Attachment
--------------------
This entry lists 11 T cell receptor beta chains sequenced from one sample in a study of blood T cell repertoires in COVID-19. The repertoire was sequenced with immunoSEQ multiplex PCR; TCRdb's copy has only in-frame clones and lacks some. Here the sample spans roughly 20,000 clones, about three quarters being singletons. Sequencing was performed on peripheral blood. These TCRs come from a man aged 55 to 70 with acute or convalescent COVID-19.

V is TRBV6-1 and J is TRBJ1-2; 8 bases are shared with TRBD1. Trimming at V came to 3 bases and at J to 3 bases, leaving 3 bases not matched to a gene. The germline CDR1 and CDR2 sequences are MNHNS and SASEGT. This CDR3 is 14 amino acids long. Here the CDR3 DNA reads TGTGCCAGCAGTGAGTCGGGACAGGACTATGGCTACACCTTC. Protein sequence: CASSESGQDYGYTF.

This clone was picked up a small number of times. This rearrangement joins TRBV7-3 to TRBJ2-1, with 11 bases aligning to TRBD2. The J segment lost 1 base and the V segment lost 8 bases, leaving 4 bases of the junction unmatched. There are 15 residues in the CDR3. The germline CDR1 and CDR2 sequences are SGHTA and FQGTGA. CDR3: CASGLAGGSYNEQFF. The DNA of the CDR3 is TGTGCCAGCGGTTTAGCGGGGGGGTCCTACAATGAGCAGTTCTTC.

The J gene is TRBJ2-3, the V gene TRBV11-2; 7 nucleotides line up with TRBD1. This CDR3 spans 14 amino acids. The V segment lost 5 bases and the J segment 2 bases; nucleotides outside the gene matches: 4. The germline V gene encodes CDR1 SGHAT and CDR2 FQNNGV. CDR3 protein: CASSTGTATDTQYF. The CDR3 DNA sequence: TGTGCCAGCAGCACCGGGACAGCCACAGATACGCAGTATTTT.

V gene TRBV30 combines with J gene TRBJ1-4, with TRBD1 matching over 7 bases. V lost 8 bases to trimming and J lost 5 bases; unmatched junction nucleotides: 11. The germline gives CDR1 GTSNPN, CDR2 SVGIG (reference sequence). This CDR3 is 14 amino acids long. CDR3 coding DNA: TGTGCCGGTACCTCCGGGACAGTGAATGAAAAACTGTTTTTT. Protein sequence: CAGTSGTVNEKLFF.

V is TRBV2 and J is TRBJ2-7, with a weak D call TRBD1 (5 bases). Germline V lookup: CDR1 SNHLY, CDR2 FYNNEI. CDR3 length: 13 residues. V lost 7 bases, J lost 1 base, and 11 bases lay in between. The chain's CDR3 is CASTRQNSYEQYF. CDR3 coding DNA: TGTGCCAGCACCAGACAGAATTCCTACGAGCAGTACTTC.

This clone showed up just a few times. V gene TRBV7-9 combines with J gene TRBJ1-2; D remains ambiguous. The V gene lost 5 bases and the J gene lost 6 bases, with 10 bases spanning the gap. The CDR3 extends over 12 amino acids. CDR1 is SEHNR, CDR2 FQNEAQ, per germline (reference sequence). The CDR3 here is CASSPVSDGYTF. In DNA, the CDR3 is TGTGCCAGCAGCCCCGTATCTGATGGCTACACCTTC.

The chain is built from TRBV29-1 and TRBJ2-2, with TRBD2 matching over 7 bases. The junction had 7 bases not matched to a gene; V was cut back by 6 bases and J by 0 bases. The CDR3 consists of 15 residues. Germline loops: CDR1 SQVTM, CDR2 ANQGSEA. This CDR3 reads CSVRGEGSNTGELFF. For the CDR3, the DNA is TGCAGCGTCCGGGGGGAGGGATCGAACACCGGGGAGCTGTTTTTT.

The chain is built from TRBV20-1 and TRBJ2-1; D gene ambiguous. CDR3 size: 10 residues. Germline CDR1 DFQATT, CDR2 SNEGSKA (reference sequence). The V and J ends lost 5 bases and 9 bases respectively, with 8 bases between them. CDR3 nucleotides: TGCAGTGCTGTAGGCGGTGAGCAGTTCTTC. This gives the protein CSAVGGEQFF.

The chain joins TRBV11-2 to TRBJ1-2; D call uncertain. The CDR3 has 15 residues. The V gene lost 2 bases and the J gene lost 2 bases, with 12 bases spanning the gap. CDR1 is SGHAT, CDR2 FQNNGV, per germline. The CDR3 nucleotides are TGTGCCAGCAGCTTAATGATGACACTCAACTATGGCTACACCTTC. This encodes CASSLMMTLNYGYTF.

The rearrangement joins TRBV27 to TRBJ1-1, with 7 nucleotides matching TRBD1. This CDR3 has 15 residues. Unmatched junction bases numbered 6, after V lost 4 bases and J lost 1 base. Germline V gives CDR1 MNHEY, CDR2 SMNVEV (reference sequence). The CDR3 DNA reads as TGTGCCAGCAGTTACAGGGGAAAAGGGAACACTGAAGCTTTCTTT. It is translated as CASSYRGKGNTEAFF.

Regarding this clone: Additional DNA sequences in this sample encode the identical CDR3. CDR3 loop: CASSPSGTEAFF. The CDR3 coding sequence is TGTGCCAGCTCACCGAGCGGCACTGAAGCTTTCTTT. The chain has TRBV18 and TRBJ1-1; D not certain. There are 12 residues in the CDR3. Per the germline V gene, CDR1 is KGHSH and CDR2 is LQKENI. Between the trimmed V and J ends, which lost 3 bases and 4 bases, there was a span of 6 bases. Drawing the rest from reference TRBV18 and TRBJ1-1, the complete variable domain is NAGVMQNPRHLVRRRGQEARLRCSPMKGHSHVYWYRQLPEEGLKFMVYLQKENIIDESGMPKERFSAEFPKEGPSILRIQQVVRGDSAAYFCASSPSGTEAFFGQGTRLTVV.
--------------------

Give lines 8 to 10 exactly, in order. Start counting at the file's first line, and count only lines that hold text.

The chain is built from TRBV29-1 and TRBJ2-2, with TRBD2 matching over 7 bases. The junction had 7 bases not matched to a gene; V was cut back by 6 bases and J by 0 bases. The CDR3 consists of 15 residues. Germline loops: CDR1 SQVTM, CDR2 ANQGSEA. This CDR3 reads CSVRGEGSNTGELFF. For the CDR3, the DNA is TGCAGCGTCCGGGGGGAGGGATCGAACACCGGGGAGCTGTTTTTT.

The chain is built from TRBV20-1 and TRBJ2-1; D gene ambiguous. CDR3 size: 10 residues. Germline CDR1 DFQATT, CDR2 SNEGSKA (reference sequence). The V and J ends lost 5 bases and 9 bases respectively, with 8 bases between them. CDR3 nucleotides: TGCAGTGCTGTAGGCGGTGAGCAGTTCTTC. This gives the protein CSAVGGEQFF.

The chain joins TRBV11-2 to TRBJ1-2; D call uncertain. The CDR3 has 15 residues. The V gene lost 2 bases and the J gene lost 2 bases, with 12 bases spanning the gap. CDR1 is SGHAT, CDR2 FQNNGV, per germline. The CDR3 nucleotides are TGTGCCAGCAGCTTAATGATGACACTCAACTATGGCTACACCTTC. This encodes CASSLMMTLNYGYTF.